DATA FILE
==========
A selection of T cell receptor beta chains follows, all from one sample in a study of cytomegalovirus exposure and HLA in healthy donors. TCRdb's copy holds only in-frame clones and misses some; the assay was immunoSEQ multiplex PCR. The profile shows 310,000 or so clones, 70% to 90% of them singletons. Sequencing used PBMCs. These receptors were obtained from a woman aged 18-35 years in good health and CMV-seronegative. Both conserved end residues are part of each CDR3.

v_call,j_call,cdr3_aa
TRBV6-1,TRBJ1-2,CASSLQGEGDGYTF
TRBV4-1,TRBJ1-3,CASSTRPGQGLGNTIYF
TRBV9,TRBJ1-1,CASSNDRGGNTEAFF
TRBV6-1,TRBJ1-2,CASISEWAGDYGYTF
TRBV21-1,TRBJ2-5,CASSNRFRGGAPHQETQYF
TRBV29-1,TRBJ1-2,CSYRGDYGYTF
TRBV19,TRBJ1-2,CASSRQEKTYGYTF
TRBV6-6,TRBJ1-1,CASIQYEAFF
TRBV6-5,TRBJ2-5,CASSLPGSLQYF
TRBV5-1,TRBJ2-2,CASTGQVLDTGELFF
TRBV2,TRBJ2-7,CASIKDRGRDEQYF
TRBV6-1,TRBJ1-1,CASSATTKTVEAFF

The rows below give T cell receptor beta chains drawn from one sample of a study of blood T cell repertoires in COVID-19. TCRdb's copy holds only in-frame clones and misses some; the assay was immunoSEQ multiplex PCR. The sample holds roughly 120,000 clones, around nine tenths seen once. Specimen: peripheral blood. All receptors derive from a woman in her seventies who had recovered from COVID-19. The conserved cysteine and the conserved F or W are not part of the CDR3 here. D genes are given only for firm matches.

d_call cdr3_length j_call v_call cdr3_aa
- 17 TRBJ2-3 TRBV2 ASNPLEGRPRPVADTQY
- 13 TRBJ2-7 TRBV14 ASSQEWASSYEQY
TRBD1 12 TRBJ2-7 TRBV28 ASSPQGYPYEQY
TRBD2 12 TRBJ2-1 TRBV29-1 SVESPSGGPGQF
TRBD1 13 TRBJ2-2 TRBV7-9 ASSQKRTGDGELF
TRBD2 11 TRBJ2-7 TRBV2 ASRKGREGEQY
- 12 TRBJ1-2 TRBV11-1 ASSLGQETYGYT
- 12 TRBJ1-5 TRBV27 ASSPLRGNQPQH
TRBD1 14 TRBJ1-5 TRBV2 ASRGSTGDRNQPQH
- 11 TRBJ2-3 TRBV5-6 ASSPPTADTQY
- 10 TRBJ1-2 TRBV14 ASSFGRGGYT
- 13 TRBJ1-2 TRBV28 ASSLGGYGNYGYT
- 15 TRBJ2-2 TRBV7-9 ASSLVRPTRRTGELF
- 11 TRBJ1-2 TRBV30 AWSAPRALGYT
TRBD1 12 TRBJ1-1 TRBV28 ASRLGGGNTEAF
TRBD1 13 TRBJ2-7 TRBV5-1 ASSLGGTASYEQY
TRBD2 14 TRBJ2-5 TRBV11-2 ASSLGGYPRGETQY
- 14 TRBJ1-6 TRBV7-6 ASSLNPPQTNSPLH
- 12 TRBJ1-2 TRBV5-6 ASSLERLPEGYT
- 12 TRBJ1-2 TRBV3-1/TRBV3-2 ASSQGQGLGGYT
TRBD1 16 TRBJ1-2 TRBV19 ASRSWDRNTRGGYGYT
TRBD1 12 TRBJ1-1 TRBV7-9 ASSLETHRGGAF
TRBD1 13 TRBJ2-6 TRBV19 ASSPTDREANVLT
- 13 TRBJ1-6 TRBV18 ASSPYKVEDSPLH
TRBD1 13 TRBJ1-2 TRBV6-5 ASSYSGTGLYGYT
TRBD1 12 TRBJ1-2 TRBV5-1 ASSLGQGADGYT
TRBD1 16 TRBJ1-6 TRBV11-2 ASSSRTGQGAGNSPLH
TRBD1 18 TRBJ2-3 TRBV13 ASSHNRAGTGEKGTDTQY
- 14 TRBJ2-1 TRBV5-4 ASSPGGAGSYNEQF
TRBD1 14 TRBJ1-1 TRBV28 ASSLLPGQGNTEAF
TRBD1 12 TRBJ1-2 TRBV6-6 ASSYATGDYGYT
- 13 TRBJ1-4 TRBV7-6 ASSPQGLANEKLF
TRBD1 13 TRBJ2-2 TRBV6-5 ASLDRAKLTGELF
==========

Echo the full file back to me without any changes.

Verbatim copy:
A selection of T cell receptor beta chains follows, all from one sample in a study of cytomegalovirus exposure and HLA in healthy donors. TCRdb's copy holds only in-frame clones and misses some; the assay was immunoSEQ multiplex PCR. The profile shows 310,000 or so clones, 70% to 90% of them singletons. Sequencing used PBMCs. These receptors were obtained from a woman aged 18-35 years in good health and CMV-seronegative. Both conserved end residues are part of each CDR3.

v_call,j_call,cdr3_aa
TRBV6-1,TRBJ1-2,CASSLQGEGDGYTF
TRBV4-1,TRBJ1-3,CASSTRPGQGLGNTIYF
TRBV9,TRBJ1-1,CASSNDRGGNTEAFF
TRBV6-1,TRBJ1-2,CASISEWAGDYGYTF
TRBV21-1,TRBJ2-5,CASSNRFRGGAPHQETQYF
TRBV29-1,TRBJ1-2,CSYRGDYGYTF
TRBV19,TRBJ1-2,CASSRQEKTYGYTF
TRBV6-6,TRBJ1-1,CASIQYEAFF
TRBV6-5,TRBJ2-5,CASSLPGSLQYF
TRBV5-1,TRBJ2-2,CASTGQVLDTGELFF
TRBV2,TRBJ2-7,CASIKDRGRDEQYF
TRBV6-1,TRBJ1-1,CASSATTKTVEAFF

The rows below give T cell receptor beta chains drawn from one sample of a study of blood T cell repertoires in COVID-19. TCRdb's copy holds only in-frame clones and misses some; the assay was immunoSEQ multiplex PCR. The sample holds roughly 120,000 clones, around nine tenths seen once. Specimen: peripheral blood. All receptors derive from a woman in her seventies who had recovered from COVID-19. The conserved cysteine and the conserved F or W are not part of the CDR3 here. D genes are given only for firm matches.

d_call cdr3_length j_call v_call cdr3_aa
- 17 TRBJ2-3 TRBV2 ASNPLEGRPRPVADTQY
- 13 TRBJ2-7 TRBV14 ASSQEWASSYEQY
TRBD1 12 TRBJ2-7 TRBV28 ASSPQGYPYEQY
TRBD2 12 TRBJ2-1 TRBV29-1 SVESPSGGPGQF
TRBD1 13 TRBJ2-2 TRBV7-9 ASSQKRTGDGELF
TRBD2 11 TRBJ2-7 TRBV2 ASRKGREGEQY
- 12 TRBJ1-2 TRBV11-1 ASSLGQETYGYT
- 12 TRBJ1-5 TRBV27 ASSPLRGNQPQH
TRBD1 14 TRBJ1-5 TRBV2 ASRGSTGDRNQPQH
- 11 TRBJ2-3 TRBV5-6 ASSPPTADTQY
- 10 TRBJ1-2 TRBV14 ASSFGRGGYT
- 13 TRBJ1-2 TRBV28 ASSLGGYGNYGYT
- 15 TRBJ2-2 TRBV7-9 ASSLVRPTRRTGELF
- 11 TRBJ1-2 TRBV30 AWSAPRALGYT
TRBD1 12 TRBJ1-1 TRBV28 ASRLGGGNTEAF
TRBD1 13 TRBJ2-7 TRBV5-1 ASSLGGTASYEQY
TRBD2 14 TRBJ2-5 TRBV11-2 ASSLGGYPRGETQY
- 14 TRBJ1-6 TRBV7-6 ASSLNPPQTNSPLH
- 12 TRBJ1-2 TRBV5-6 ASSLERLPEGYT
- 12 TRBJ1-2 TRBV3-1/TRBV3-2 ASSQGQGLGGYT
TRBD1 16 TRBJ1-2 TRBV19 ASRSWDRNTRGGYGYT
TRBD1 12 TRBJ1-1 TRBV7-9 ASSLETHRGGAF
TRBD1 13 TRBJ2-6 TRBV19 ASSPTDREANVLT
- 13 TRBJ1-6 TRBV18 ASSPYKVEDSPLH
TRBD1 13 TRBJ1-2 TRBV6-5 ASSYSGTGLYGYT
TRBD1 12 TRBJ1-2 TRBV5-1 ASSLGQGADGYT
TRBD1 16 TRBJ1-6 TRBV11-2 ASSSRTGQGAGNSPLH
TRBD1 18 TRBJ2-3 TRBV13 ASSHNRAGTGEKGTDTQY
- 14 TRBJ2-1 TRBV5-4 ASSPGGAGSYNEQF
TRBD1 14 TRBJ1-1 TRBV28 ASSLLPGQGNTEAF
TRBD1 12 TRBJ1-2 TRBV6-6 ASSYATGDYGYT
- 13 TRBJ1-4 TRBV7-6 ASSPQGLANEKLF
TRBD1 13 TRBJ2-2 TRBV6-5 ASLDRAKLTGELF